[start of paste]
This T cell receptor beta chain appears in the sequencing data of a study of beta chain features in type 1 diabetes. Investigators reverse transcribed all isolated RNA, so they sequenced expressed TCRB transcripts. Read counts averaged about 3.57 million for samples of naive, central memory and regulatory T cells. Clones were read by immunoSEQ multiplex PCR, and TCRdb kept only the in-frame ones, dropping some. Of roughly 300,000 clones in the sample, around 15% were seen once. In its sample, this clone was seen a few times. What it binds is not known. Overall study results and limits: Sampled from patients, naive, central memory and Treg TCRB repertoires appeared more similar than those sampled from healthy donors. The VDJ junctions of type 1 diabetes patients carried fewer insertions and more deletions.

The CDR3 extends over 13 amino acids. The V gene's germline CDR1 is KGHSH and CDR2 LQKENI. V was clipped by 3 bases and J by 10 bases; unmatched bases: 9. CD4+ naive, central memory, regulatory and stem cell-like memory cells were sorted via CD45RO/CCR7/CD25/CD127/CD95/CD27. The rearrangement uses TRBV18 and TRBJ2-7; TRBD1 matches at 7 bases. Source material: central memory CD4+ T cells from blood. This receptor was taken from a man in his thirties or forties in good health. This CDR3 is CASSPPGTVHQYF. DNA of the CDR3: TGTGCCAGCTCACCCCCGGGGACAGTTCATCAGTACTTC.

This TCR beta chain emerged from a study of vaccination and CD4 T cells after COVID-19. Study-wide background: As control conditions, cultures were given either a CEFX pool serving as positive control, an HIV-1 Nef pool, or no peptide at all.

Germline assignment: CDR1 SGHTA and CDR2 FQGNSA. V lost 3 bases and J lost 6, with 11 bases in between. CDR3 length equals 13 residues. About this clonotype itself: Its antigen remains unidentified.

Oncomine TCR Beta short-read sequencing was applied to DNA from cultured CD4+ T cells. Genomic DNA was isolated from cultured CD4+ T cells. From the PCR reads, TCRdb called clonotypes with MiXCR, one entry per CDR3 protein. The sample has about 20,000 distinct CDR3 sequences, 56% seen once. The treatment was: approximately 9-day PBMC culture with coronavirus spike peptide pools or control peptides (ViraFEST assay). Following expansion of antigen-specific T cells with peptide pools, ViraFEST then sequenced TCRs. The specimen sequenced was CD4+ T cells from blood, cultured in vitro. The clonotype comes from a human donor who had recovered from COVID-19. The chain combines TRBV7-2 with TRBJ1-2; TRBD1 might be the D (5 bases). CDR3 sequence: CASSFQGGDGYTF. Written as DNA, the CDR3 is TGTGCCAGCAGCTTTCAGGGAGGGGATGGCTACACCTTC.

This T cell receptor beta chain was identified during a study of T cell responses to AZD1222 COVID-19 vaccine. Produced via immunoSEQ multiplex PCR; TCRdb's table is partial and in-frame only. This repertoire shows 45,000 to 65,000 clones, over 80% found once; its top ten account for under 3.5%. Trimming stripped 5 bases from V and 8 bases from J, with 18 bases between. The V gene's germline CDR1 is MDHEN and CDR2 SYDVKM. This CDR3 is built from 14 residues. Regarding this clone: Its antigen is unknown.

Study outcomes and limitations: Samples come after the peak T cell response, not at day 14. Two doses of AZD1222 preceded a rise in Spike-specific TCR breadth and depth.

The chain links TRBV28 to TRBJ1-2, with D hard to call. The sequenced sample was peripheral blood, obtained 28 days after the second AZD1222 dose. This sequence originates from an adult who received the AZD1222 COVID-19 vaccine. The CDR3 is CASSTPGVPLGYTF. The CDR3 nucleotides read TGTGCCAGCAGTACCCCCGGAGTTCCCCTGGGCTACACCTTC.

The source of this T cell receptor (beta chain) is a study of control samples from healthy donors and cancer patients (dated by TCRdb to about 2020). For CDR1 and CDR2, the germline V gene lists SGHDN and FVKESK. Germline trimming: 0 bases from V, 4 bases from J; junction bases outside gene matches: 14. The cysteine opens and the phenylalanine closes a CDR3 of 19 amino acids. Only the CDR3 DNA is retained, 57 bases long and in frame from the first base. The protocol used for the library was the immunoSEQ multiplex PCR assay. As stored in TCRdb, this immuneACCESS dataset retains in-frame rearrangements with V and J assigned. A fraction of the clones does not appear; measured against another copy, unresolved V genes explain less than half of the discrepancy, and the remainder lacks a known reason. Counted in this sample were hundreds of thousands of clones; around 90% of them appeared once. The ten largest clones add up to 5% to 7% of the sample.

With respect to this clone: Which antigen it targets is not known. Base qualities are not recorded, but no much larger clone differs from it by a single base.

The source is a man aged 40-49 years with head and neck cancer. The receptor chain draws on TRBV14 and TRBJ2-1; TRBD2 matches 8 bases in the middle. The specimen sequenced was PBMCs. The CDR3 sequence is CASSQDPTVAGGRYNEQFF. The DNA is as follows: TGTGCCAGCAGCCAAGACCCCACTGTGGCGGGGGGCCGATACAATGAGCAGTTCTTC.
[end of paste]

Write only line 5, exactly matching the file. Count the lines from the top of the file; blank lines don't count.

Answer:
Oncomine TCR Beta short-read sequencing was applied to DNA from cultured CD4+ T cells. Genomic DNA was isolated from cultured CD4+ T cells. From the PCR reads, TCRdb called clonotypes with MiXCR, one entry per CDR3 protein. The sample has about 20,000 distinct CDR3 sequences, 56% seen once. The treatment was: approximately 9-day PBMC culture with coronavirus spike peptide pools or control peptides (ViraFEST assay). Following expansion of antigen-specific T cells with peptide pools, ViraFEST then sequenced TCRs. The specimen sequenced was CD4+ T cells from blood, cultured in vitro. The clonotype comes from a human donor who had recovered from COVID-19. The chain combines TRBV7-2 with TRBJ1-2; TRBD1 might be the D (5 bases). CDR3 sequence: CASSFQGGDGYTF. Written as DNA, the CDR3 is TGTGCCAGCAGCTTTCAGGGAGGGGATGGCTACACCTTC.